Ukrainianness in this century has become intertwined with aspirations for democracy, for freedom, for rule of law, for integration in Europe.
Ukraine has elected a Trickster figure to lead the way—the Ukrainians have unanimously elected Volodymyr Zelensky, a total outsider, a Jewish actor born in eastern Ukraine who has no political experience. His only credential is the that he is famous for playing a downtrodden schoolteacher who rants against corruption, and wins.
In his comic narrative, Zelensky portrays extreme powerlessness. He is extreme in his self-effacing nature, pathetic in his lack of any of the social qualities, and connections that would allow him to do this, but he does it. He reverses the course of power, the powerless become powerful through an inner resource that emerges because their powerlessness is played out magnificently and humorously by the trickster who always knows how to turn the tables on those in power. This is the kind of narrative, and the kind of heroic character, that Ukrainians value the most.
Zelensky combines an unassuming nature, with the profound ability to articulate, and to reach to the inner struggle of each of us to manifest ourselves in an unjust world in better correspondence with our souls. He combines the ability to make his impact stronger through humorous unexpected twists. He combines this with embodied Ukrainian physical courage, and a bloodless determination when necessary. All of this seems to emerge from a natural and powerful anarchism.
With this, he redefines the image of the Jews, who for me, walked seemingly without a fight into the Warsaw Ghetto and forward to the death camps. Zelensky helps me squarely confront my own inter-generational dread of speaking out boldly, of acting boldly—a paralysis built up of many generations of the experience of inexplicable violence, loss and grief.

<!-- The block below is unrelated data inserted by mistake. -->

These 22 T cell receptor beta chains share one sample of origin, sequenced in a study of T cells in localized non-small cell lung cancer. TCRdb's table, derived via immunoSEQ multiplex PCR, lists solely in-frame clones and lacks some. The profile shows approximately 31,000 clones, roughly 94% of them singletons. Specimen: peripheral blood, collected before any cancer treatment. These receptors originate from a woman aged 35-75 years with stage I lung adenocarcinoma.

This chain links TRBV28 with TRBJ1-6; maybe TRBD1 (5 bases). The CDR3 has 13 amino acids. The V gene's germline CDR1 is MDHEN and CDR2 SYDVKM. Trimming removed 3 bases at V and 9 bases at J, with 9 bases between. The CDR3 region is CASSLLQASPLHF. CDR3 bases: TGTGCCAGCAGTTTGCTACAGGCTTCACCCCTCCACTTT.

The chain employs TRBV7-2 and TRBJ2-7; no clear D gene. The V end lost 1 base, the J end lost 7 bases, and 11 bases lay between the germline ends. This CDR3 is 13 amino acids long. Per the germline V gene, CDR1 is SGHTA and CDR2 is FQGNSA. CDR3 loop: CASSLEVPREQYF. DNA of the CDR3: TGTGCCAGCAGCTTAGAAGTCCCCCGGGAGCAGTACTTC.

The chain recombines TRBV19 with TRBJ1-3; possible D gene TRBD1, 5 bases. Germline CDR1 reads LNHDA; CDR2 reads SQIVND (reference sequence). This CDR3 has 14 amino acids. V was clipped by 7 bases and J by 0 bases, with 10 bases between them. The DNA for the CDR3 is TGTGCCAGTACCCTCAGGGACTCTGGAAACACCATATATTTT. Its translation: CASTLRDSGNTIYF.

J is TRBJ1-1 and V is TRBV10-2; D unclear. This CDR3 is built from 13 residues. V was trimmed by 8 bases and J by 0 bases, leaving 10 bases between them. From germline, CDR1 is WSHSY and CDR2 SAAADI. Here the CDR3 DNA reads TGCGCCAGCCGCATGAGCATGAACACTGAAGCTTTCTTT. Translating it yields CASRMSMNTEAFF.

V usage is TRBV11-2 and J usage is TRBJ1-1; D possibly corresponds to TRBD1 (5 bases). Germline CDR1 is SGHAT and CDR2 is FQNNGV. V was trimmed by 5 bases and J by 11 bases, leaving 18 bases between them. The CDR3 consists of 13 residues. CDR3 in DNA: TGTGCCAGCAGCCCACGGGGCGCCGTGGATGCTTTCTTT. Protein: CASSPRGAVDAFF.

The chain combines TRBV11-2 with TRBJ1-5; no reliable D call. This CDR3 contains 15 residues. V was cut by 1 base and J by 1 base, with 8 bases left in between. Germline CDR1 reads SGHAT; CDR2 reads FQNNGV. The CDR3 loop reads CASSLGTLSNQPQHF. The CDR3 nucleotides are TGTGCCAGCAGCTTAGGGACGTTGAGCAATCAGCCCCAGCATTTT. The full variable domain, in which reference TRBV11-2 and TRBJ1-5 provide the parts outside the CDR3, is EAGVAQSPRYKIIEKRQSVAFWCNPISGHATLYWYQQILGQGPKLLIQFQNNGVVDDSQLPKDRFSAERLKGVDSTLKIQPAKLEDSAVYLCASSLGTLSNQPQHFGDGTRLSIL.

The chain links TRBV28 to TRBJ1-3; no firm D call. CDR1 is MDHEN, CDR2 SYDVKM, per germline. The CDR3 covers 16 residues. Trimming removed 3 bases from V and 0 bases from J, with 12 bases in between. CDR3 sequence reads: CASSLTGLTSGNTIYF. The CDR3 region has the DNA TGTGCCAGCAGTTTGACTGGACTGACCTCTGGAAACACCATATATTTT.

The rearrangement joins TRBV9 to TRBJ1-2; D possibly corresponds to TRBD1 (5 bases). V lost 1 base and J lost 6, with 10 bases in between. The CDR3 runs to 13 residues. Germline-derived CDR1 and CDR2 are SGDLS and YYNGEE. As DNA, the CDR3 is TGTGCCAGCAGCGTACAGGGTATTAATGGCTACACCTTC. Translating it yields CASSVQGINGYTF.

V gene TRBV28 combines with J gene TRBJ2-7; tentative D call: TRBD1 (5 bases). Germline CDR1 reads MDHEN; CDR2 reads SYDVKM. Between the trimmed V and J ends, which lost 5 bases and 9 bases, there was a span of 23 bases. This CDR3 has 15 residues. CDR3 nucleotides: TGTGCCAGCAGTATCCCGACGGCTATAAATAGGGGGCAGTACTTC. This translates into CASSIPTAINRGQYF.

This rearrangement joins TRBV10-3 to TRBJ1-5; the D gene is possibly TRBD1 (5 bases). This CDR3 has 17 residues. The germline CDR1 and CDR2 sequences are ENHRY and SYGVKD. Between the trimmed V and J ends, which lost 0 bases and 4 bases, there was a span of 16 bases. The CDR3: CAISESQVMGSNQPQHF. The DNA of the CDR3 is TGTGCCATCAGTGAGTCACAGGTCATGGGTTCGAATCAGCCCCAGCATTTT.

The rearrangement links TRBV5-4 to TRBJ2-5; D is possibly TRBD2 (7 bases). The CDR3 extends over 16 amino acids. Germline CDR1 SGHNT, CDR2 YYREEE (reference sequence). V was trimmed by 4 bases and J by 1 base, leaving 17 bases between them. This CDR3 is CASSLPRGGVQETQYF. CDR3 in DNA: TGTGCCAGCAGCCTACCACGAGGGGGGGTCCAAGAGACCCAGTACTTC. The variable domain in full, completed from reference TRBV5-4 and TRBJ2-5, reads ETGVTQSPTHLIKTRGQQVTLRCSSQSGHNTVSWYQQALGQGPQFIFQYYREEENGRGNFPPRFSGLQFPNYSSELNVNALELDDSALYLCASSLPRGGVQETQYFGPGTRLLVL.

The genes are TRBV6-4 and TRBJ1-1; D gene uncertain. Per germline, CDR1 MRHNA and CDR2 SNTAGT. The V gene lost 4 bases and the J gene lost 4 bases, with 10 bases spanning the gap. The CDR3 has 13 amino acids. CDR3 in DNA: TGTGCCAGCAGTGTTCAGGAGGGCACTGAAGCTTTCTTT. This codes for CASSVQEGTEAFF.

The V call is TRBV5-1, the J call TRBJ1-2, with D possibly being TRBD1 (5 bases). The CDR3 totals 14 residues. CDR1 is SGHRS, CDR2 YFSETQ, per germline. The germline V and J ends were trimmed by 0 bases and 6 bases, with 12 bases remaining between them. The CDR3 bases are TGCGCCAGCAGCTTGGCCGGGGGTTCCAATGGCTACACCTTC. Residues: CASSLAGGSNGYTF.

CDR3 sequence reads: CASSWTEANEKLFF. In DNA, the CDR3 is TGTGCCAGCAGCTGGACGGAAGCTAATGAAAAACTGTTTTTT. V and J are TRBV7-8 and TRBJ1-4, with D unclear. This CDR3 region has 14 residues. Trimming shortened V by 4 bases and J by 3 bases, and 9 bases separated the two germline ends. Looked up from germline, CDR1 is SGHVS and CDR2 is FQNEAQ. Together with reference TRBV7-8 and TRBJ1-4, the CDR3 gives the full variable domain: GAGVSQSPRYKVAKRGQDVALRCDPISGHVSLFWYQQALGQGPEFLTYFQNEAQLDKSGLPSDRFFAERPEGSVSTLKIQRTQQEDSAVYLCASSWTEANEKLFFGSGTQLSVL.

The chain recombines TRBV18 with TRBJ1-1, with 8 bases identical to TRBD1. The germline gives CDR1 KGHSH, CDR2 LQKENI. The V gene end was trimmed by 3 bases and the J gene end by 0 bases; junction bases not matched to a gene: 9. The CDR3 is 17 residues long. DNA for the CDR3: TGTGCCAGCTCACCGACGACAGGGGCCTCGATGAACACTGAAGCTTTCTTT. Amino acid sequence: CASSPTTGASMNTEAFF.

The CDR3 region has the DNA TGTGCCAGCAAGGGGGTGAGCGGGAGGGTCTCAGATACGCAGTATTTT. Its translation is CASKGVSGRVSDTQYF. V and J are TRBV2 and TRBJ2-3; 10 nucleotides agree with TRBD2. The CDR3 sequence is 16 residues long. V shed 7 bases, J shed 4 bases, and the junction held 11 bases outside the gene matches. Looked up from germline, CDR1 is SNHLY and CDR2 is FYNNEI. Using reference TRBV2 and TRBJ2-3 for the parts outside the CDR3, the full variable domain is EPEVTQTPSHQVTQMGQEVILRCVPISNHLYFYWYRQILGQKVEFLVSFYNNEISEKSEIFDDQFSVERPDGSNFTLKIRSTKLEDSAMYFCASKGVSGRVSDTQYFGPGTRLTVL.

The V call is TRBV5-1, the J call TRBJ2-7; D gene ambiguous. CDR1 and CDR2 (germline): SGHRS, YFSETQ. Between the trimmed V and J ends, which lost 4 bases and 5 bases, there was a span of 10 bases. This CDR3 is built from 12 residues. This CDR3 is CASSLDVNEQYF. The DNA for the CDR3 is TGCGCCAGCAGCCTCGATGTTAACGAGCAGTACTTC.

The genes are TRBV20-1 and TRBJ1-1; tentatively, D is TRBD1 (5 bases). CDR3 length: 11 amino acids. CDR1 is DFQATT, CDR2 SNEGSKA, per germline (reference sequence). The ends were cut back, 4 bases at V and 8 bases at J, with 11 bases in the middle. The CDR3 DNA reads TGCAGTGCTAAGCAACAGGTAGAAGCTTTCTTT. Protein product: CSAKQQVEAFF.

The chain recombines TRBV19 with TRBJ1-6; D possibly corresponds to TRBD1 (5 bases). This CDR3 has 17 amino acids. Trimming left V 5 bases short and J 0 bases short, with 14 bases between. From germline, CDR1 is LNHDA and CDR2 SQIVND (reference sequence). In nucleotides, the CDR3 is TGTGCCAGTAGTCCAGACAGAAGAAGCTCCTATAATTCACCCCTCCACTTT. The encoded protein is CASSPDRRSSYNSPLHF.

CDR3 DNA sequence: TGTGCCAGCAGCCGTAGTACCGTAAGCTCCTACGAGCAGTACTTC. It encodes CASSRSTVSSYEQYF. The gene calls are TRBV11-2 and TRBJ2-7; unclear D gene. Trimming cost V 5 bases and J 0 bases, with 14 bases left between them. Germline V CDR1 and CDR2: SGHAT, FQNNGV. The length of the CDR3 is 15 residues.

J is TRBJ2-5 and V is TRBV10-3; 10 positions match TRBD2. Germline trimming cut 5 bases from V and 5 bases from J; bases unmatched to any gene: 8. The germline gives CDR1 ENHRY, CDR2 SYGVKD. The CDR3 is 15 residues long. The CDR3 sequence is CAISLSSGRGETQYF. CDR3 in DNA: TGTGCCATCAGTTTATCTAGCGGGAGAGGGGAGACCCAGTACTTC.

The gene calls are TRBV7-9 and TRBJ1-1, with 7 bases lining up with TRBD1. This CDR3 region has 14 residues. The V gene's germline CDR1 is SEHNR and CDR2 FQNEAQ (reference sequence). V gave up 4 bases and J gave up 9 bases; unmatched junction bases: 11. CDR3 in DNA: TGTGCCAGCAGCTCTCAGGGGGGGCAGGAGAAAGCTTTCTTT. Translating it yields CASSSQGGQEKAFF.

He is pictured in the news, with a gun on his shoulder, fighting, not announcing that he will have others fight. He seems to know and has accepted that he will be most likely “murdered” as a result of his willingness to head this insurrection.
Zelensky, speaking for his country has a spark, that may ignite the world to fight along with him. But this same spark will ignite Putin to escalate. He has a quiet fire that may ignite many fires. This is a very dangerous stance. But for me, his presence changes the image that has held me captive for a lifetime—the image of the wandering Jew who can’t find a safe home, always wandering, and always exposed to inexplicable and unpredictable violence. This Jew is often the object, rarely the subject. Through Zelensky, it may be possible for me to witness another side of this hidden character within me, perhaps hidden in the shadows, perhaps always there—an aspect that has often been silently murmured on the lips of many new generations of Jews since the Holocaust.
Zelensky speaks a bit for these generations. He said recently, while refusing an escorted escape for him out of the Ukraine: “I am here. We are not putting down arms. We will be defending our country, because our weapon is truth, and our truth is that this is our land, our country, our children, and we will defend all of this. That is, it. That’s all I wanted to tell you.”
It seems I might need this kind of actual and mythic trickster in order to continue with the business of being and becoming myself.
Anne Applebaum, “Calamity Again,” The Atlantic, February 23, 2022.
Joan Golden-Alexis, PhD is a clinical psychologist and Jungian Analyst practicing in New York city. She is the Director of Training of the Philadelphia Jung Institute.